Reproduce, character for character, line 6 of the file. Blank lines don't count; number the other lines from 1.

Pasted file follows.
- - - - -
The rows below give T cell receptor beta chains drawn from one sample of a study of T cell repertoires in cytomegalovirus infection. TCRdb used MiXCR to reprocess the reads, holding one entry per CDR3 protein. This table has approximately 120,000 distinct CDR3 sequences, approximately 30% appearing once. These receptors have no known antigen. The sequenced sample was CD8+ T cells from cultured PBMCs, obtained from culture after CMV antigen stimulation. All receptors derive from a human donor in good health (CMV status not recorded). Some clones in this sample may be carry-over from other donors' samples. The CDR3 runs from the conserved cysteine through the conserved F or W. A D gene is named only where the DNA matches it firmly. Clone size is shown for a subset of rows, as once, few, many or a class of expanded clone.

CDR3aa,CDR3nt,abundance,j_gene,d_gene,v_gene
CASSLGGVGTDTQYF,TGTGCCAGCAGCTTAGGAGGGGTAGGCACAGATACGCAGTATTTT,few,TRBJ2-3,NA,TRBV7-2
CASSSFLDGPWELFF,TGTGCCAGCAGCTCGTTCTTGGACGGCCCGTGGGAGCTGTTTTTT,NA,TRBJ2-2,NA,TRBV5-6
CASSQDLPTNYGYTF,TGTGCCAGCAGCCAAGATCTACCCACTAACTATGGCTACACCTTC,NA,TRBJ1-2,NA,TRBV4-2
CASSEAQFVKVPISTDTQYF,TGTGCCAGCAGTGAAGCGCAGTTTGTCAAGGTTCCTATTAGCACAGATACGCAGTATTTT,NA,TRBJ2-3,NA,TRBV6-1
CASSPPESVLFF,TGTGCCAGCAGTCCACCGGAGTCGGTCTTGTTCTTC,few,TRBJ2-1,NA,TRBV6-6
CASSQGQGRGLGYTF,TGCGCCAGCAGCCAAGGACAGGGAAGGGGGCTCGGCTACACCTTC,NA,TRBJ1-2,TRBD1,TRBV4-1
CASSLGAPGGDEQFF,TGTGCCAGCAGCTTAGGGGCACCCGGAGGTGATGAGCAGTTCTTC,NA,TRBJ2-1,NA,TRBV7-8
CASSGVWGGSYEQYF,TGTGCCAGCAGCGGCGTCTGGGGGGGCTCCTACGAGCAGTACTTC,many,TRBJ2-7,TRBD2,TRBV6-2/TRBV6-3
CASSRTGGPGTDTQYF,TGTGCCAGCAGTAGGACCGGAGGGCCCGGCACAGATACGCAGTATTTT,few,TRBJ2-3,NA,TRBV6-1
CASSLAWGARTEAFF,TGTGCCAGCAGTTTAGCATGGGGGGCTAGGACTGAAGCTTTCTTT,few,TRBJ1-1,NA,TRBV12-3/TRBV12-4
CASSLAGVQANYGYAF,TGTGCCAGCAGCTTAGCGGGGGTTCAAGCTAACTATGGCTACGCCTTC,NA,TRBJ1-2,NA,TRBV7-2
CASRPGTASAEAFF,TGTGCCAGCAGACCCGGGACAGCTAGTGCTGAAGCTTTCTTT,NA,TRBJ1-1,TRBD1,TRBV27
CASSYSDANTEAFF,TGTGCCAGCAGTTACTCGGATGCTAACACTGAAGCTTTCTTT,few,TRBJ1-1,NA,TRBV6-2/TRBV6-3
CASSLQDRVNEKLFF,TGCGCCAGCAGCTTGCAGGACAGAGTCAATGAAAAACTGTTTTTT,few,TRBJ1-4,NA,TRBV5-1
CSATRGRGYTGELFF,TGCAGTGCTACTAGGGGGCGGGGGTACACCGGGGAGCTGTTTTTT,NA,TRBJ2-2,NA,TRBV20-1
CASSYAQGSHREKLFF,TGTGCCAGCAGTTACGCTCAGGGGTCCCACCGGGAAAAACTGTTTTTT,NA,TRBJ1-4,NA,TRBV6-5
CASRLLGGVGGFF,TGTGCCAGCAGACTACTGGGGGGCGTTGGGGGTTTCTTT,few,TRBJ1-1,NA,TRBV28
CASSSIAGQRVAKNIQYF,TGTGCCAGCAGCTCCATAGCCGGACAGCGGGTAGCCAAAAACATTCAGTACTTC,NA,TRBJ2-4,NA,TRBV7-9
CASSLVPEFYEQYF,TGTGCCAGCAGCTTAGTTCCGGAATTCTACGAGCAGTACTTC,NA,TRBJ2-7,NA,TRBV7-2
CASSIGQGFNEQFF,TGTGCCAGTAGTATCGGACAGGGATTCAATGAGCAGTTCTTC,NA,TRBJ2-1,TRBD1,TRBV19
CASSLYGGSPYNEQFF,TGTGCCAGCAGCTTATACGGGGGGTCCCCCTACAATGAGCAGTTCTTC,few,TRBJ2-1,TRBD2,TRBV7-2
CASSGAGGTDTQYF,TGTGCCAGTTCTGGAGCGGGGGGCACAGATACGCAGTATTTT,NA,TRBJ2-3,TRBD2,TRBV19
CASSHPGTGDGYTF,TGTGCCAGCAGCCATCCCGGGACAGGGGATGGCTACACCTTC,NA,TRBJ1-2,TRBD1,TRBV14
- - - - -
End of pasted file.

CASSEAQFVKVPISTDTQYF,TGTGCCAGCAGTGAAGCGCAGTTTGTCAAGGTTCCTATTAGCACAGATACGCAGTATTTT,NA,TRBJ2-3,NA,TRBV6-1